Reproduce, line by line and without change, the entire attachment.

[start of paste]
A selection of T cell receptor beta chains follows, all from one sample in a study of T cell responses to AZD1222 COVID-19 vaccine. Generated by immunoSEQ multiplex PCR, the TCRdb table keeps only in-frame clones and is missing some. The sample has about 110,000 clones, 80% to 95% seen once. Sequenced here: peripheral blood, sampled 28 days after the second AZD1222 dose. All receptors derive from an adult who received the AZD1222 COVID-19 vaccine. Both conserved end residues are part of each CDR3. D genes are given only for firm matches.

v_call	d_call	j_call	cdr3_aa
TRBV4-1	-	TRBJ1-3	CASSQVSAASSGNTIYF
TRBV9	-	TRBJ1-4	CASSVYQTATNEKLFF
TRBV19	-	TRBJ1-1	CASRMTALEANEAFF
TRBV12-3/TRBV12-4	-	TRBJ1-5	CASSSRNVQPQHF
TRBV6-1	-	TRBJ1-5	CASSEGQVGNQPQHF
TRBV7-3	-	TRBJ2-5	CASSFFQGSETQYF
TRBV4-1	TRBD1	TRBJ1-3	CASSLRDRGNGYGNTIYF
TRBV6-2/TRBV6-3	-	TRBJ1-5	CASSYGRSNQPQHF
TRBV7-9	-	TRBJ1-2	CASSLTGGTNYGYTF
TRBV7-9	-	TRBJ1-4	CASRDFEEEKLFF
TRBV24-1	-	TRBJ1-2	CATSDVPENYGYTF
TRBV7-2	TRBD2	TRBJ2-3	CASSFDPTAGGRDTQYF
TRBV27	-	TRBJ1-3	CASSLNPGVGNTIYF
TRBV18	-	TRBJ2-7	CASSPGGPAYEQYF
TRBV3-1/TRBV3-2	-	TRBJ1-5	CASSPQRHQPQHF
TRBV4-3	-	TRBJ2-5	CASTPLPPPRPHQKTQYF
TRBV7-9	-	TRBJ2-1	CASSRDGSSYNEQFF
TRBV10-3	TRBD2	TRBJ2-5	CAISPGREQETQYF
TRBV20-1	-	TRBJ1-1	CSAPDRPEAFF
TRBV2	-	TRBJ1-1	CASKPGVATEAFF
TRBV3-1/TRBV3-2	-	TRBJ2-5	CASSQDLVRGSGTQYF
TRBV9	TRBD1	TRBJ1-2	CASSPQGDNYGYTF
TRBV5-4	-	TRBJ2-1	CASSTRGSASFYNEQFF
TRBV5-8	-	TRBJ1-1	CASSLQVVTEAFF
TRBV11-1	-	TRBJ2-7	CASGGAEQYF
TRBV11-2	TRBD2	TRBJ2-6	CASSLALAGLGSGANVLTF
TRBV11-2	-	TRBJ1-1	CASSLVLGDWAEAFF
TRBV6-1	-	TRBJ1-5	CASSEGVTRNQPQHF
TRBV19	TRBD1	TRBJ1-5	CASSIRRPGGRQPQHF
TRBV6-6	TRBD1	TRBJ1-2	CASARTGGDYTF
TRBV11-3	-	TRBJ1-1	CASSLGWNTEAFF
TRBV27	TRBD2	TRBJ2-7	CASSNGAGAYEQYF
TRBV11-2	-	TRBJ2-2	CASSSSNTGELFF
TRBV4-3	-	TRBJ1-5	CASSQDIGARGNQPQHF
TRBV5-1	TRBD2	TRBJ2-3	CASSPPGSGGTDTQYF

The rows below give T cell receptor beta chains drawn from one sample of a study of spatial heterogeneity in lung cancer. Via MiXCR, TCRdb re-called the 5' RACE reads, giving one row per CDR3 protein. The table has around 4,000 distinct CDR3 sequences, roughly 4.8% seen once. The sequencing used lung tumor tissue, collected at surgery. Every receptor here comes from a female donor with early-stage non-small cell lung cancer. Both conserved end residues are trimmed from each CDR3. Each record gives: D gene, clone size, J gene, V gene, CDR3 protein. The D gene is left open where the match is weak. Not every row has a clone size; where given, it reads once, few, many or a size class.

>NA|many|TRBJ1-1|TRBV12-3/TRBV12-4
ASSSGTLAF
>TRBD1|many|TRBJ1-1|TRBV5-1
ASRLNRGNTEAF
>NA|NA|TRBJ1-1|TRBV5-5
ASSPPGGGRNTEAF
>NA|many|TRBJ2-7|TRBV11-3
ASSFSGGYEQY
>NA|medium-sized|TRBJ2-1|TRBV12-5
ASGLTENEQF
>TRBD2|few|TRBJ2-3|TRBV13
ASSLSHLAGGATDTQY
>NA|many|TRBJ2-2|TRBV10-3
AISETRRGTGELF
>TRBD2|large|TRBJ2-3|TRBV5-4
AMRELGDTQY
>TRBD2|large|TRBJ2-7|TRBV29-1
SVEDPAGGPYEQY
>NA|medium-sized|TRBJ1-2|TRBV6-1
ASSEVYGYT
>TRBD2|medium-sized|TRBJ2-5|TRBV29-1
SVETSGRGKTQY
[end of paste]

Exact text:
A selection of T cell receptor beta chains follows, all from one sample in a study of T cell responses to AZD1222 COVID-19 vaccine. Generated by immunoSEQ multiplex PCR, the TCRdb table keeps only in-frame clones and is missing some. The sample has about 110,000 clones, 80% to 95% seen once. Sequenced here: peripheral blood, sampled 28 days after the second AZD1222 dose. All receptors derive from an adult who received the AZD1222 COVID-19 vaccine. Both conserved end residues are part of each CDR3. D genes are given only for firm matches.

v_call	d_call	j_call	cdr3_aa
TRBV4-1	-	TRBJ1-3	CASSQVSAASSGNTIYF
TRBV9	-	TRBJ1-4	CASSVYQTATNEKLFF
TRBV19	-	TRBJ1-1	CASRMTALEANEAFF
TRBV12-3/TRBV12-4	-	TRBJ1-5	CASSSRNVQPQHF
TRBV6-1	-	TRBJ1-5	CASSEGQVGNQPQHF
TRBV7-3	-	TRBJ2-5	CASSFFQGSETQYF
TRBV4-1	TRBD1	TRBJ1-3	CASSLRDRGNGYGNTIYF
TRBV6-2/TRBV6-3	-	TRBJ1-5	CASSYGRSNQPQHF
TRBV7-9	-	TRBJ1-2	CASSLTGGTNYGYTF
TRBV7-9	-	TRBJ1-4	CASRDFEEEKLFF
TRBV24-1	-	TRBJ1-2	CATSDVPENYGYTF
TRBV7-2	TRBD2	TRBJ2-3	CASSFDPTAGGRDTQYF
TRBV27	-	TRBJ1-3	CASSLNPGVGNTIYF
TRBV18	-	TRBJ2-7	CASSPGGPAYEQYF
TRBV3-1/TRBV3-2	-	TRBJ1-5	CASSPQRHQPQHF
TRBV4-3	-	TRBJ2-5	CASTPLPPPRPHQKTQYF
TRBV7-9	-	TRBJ2-1	CASSRDGSSYNEQFF
TRBV10-3	TRBD2	TRBJ2-5	CAISPGREQETQYF
TRBV20-1	-	TRBJ1-1	CSAPDRPEAFF
TRBV2	-	TRBJ1-1	CASKPGVATEAFF
TRBV3-1/TRBV3-2	-	TRBJ2-5	CASSQDLVRGSGTQYF
TRBV9	TRBD1	TRBJ1-2	CASSPQGDNYGYTF
TRBV5-4	-	TRBJ2-1	CASSTRGSASFYNEQFF
TRBV5-8	-	TRBJ1-1	CASSLQVVTEAFF
TRBV11-1	-	TRBJ2-7	CASGGAEQYF
TRBV11-2	TRBD2	TRBJ2-6	CASSLALAGLGSGANVLTF
TRBV11-2	-	TRBJ1-1	CASSLVLGDWAEAFF
TRBV6-1	-	TRBJ1-5	CASSEGVTRNQPQHF
TRBV19	TRBD1	TRBJ1-5	CASSIRRPGGRQPQHF
TRBV6-6	TRBD1	TRBJ1-2	CASARTGGDYTF
TRBV11-3	-	TRBJ1-1	CASSLGWNTEAFF
TRBV27	TRBD2	TRBJ2-7	CASSNGAGAYEQYF
TRBV11-2	-	TRBJ2-2	CASSSSNTGELFF
TRBV4-3	-	TRBJ1-5	CASSQDIGARGNQPQHF
TRBV5-1	TRBD2	TRBJ2-3	CASSPPGSGGTDTQYF

The rows below give T cell receptor beta chains drawn from one sample of a study of spatial heterogeneity in lung cancer. Via MiXCR, TCRdb re-called the 5' RACE reads, giving one row per CDR3 protein. The table has around 4,000 distinct CDR3 sequences, roughly 4.8% seen once. The sequencing used lung tumor tissue, collected at surgery. Every receptor here comes from a female donor with early-stage non-small cell lung cancer. Both conserved end residues are trimmed from each CDR3. Each record gives: D gene, clone size, J gene, V gene, CDR3 protein. The D gene is left open where the match is weak. Not every row has a clone size; where given, it reads once, few, many or a size class.

>NA|many|TRBJ1-1|TRBV12-3/TRBV12-4
ASSSGTLAF
>TRBD1|many|TRBJ1-1|TRBV5-1
ASRLNRGNTEAF
>NA|NA|TRBJ1-1|TRBV5-5
ASSPPGGGRNTEAF
>NA|many|TRBJ2-7|TRBV11-3
ASSFSGGYEQY
>NA|medium-sized|TRBJ2-1|TRBV12-5
ASGLTENEQF
>TRBD2|few|TRBJ2-3|TRBV13
ASSLSHLAGGATDTQY
>NA|many|TRBJ2-2|TRBV10-3
AISETRRGTGELF
>TRBD2|large|TRBJ2-3|TRBV5-4
AMRELGDTQY
>TRBD2|large|TRBJ2-7|TRBV29-1
SVEDPAGGPYEQY
>NA|medium-sized|TRBJ1-2|TRBV6-1
ASSEVYGYT
>TRBD2|medium-sized|TRBJ2-5|TRBV29-1
SVETSGRGKTQY